Create a BeautifulSoup object and define the parser.

      soup = BeautifulSoup(content.text, 'html.parser')

The default parser is lxml which is lenient and fast as compared to html.parser though lxml is platform dependent and html.parser is part of Beautiful Soup.

Parsers convert the input into single entities known as tokens and further convert the tokens into a graph or a tree structure for processing.

BeautifulSoup can extract single or multiple occurrences of a specific tag and can also accept search criteria based on attributes such as:

  1. Find: This function takes the name of the tag as string input and returns the first found match of the particular tag from the webpage response as:
      row = soup.find('tr') # Extract and return first occurrence of tr
print(row)            # Print row with HTML formatting
print("=========Text Result==========")
print(row.get_text()) # Print row as text
  1. Findall: Use find_all to extract all the occurrences of a particular tag from the page response as:
      rows = soup.find_all('tr')
for row in rows:          # Print all occurrences

find_all returns an object of ResultSet which offers index based access to the result of found occurrences and can be printed using a for loop.

Pass List: find_all can accept a list of tags as soup.find_all(['th', 'td']) and parameters like id to find tags with unique id and href to process tags with href attribute as:

      content = requests.get("URL")
soup = BeautifulSoup(content.text, 'html.parser')
tags = soup.find_all(id = True, href = True)

Pass Function: A function can contain your customized logic to validate the tag and can be used as:

      content = requests.get(URL)
soup = BeautifulSoup(content.text, 'html.parser')
tags = soup.find_all(isAnchorTagWithLargeText, limit = 10)
for tag in tags:

def isAnchorTagWithLargeText(tag):
""" Validate the anchor tag and should have text length greater than 50 """
    return True if == 'a' and len(tag.get_text()) > 50 else False
  1. Attribute Driven Search: The result of find_all function can also contain
  • Rows from other tables

  • Unwanted values These are not desired most of the time. So, attributes like id, class, or value are used to further refine the search.

Let's print the first found table (content table) to identify the attributes as:

      table  = soup.find_all('table')

The content table has a unique CSS class attribute i.e. wikitable sortable which can be used to find the main content table as:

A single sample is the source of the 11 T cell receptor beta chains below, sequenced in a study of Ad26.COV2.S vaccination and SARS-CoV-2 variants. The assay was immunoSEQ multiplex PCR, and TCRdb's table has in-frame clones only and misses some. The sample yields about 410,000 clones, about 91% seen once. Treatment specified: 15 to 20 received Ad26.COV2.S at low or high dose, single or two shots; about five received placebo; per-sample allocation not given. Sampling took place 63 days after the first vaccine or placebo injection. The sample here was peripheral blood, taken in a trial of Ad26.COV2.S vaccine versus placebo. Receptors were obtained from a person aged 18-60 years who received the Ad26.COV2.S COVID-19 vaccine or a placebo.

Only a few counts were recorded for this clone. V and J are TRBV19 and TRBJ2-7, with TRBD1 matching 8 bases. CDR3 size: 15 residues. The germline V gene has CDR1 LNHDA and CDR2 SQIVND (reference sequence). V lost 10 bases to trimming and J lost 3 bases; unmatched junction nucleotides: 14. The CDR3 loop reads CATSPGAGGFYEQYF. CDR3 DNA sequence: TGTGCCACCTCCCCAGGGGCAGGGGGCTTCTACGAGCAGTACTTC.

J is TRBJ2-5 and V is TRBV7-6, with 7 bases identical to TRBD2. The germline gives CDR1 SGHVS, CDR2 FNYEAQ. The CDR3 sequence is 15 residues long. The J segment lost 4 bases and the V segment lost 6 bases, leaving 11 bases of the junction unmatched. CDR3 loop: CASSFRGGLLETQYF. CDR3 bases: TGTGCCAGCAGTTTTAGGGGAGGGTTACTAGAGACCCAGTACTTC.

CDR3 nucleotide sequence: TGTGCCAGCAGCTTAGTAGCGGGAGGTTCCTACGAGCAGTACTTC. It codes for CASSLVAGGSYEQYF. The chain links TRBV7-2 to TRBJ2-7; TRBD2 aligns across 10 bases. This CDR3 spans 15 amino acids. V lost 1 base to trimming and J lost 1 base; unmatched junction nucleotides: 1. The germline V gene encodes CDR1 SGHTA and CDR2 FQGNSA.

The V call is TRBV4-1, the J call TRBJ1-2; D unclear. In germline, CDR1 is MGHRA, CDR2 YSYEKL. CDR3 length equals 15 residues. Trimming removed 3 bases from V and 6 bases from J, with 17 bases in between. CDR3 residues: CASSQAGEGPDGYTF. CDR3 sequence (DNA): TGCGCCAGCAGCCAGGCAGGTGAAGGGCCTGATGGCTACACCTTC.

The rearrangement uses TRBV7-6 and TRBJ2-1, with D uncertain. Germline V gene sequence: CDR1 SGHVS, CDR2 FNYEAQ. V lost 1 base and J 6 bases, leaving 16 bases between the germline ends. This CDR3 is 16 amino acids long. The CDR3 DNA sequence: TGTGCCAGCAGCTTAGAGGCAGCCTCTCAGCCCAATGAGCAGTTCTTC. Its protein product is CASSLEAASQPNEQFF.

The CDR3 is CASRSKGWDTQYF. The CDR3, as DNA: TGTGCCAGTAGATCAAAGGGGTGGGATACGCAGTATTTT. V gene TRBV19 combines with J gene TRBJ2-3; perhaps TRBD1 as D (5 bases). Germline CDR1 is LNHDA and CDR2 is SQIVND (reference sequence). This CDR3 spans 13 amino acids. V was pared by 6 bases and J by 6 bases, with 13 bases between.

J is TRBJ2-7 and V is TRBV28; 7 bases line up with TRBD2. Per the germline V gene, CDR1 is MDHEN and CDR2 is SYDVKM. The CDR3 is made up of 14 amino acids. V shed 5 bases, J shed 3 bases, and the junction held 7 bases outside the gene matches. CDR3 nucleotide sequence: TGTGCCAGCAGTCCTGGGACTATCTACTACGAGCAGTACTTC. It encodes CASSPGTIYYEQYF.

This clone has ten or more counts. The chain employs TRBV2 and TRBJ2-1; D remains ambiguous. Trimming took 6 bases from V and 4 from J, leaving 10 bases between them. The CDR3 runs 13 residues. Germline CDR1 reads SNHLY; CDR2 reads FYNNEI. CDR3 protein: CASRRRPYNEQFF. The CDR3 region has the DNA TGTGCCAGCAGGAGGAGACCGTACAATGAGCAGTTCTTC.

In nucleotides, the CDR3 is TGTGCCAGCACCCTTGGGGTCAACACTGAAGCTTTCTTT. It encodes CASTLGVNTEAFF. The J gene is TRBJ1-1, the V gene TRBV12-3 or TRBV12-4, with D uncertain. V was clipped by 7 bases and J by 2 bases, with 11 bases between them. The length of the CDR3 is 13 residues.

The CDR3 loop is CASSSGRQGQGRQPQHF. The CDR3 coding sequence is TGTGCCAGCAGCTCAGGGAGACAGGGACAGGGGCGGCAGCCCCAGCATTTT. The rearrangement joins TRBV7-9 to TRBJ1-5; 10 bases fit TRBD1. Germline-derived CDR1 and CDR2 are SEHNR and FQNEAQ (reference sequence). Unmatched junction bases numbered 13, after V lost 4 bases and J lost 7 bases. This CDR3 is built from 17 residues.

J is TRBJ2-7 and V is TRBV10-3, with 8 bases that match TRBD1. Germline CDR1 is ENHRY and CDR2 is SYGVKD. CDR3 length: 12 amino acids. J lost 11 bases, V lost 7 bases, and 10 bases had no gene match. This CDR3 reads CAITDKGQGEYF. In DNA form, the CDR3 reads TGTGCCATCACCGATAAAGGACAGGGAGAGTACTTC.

contentTable  = soup.find('table', { "class" : "wikitable sortable"}) # Use dictionary to pass key : value pair
rows  = contentTable.find_all('tr')
for row in rows:

Here find is more suitable than find_all, since only one table has wikitable sortable class property.

Alternatively, the _class (not available in old versions) attribute can be used as soup.find_all('table', class_ ="wikitable sortable").

  1. Nested Tags: Nested tags can be found using the select method as:
      print("html head title")[0].get_text()) # List of game engines – Wikipedia

Use of Regular Expression

Regular expression allows you to find specific tags by matching a pattern instead of an entire value of an attribute. Beautiful Soup can take regular expression objects to refine the search. Below is the example to find all the anchor tags with title starting with Id Tech :

      contentTable  = soup.find('table', { "class" : "wikitable sortable"})
rows  = contentTable.find_all('a', title = re.compile('^Id Tech .*'))
for row in rows:


  • ^: Start matching from the beginning (otherwise it can match from anywhere like the middle).

  • Id Tech: Match the exact characters.

  • .*: . means match any character and * mean keeps on matching till line break('\n' or enter).

Parameters and Properties

Beautiful Soup offers functionality like limit, string, and recursive which can be applied as:

  • Use limit = 2 to apply a limit on a result

  • Use contentTable.find_all('a', string = 'Alamo') to extract all anchor tags with text Alamo

  • By default, Beautiful Soup searches through all of the child elements. So, setting recursive = False will restrict the search to the first found element and its child only.

      contentTable  = soup.find('table', { "class" : "wikitable sortable"})
rows  = contentTable.find_all('a', string = 'C', limit = 2
                              #, recursive = False
# Output: [<a href="/wiki/C_(programming_language)" title="C (programming language)">C</a>]

Beautiful Soup also allows you to mention tags as properties to find first occurrence of the tag as:

      content = requests.get(URL)
soup = BeautifulSoup(content.text, 'html.parser')
print(soup.head, soup.title)
print(  # Print first row of the first table

Beautiful Soup also provides navigation properties like

  • next_sibling and previous_sibling: To traverse tags at same level, like tr or td within the same tag.

  • next_element and previous_element: To shift HTML elements.

Multiple elements can also be traversed with next_siblings, previous_siblings, and next_elements , previous_elements

Key Points

  • The logic to extract the data usually depends upon the HTML structure of the webpage, so some changes in structure can break the logic.

  • The content of a website can be subject to applied laws, so make sure to read the terms and conditions about content.

  • Use prettify() method to print the formatted HTML response.

The code for this script is available on Github for experimenting. It would be great to pick up any content-based website and write your own script to scrap it. Happy Scraping!